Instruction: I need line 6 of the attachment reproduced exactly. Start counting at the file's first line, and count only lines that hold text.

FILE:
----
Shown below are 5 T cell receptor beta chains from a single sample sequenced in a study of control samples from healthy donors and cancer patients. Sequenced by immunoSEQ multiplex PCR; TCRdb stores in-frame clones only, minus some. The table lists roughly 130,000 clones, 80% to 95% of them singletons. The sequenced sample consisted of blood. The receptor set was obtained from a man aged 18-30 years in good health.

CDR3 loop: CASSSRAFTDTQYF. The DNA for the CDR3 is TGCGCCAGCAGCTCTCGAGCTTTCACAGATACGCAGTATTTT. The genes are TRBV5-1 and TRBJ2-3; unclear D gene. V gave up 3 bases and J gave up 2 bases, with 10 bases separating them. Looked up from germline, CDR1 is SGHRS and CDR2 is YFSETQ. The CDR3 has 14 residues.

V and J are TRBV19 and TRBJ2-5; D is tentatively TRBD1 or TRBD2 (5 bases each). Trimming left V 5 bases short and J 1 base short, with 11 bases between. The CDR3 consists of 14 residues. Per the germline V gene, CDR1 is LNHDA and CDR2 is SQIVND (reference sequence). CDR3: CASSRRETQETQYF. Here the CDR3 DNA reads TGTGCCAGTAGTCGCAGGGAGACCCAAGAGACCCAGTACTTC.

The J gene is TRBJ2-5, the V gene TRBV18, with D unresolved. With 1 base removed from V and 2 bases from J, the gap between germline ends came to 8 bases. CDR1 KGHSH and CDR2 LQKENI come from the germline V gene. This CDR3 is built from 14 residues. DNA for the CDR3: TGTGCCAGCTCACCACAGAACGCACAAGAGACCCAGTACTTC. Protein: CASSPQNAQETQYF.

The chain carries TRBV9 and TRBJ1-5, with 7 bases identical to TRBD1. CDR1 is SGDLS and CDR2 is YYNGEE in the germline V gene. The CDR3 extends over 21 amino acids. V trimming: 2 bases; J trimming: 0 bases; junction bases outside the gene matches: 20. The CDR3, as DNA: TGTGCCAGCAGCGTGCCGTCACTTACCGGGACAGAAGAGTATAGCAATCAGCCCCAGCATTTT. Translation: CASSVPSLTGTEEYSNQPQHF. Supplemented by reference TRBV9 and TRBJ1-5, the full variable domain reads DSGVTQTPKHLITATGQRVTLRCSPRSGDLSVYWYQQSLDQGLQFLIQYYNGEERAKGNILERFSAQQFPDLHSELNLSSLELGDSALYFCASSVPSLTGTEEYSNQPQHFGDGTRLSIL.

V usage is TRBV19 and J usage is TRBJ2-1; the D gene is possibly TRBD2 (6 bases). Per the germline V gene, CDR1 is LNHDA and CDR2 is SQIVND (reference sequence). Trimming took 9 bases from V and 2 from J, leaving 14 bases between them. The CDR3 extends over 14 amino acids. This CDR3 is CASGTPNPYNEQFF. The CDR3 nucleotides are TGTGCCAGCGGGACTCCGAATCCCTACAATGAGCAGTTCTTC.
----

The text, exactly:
V usage is TRBV19 and J usage is TRBJ2-1; the D gene is possibly TRBD2 (6 bases). Per the germline V gene, CDR1 is LNHDA and CDR2 is SQIVND (reference sequence). Trimming took 9 bases from V and 2 from J, leaving 14 bases between them. The CDR3 extends over 14 amino acids. This CDR3 is CASGTPNPYNEQFF. The CDR3 nucleotides are TGTGCCAGCGGGACTCCGAATCCCTACAATGAGCAGTTCTTC.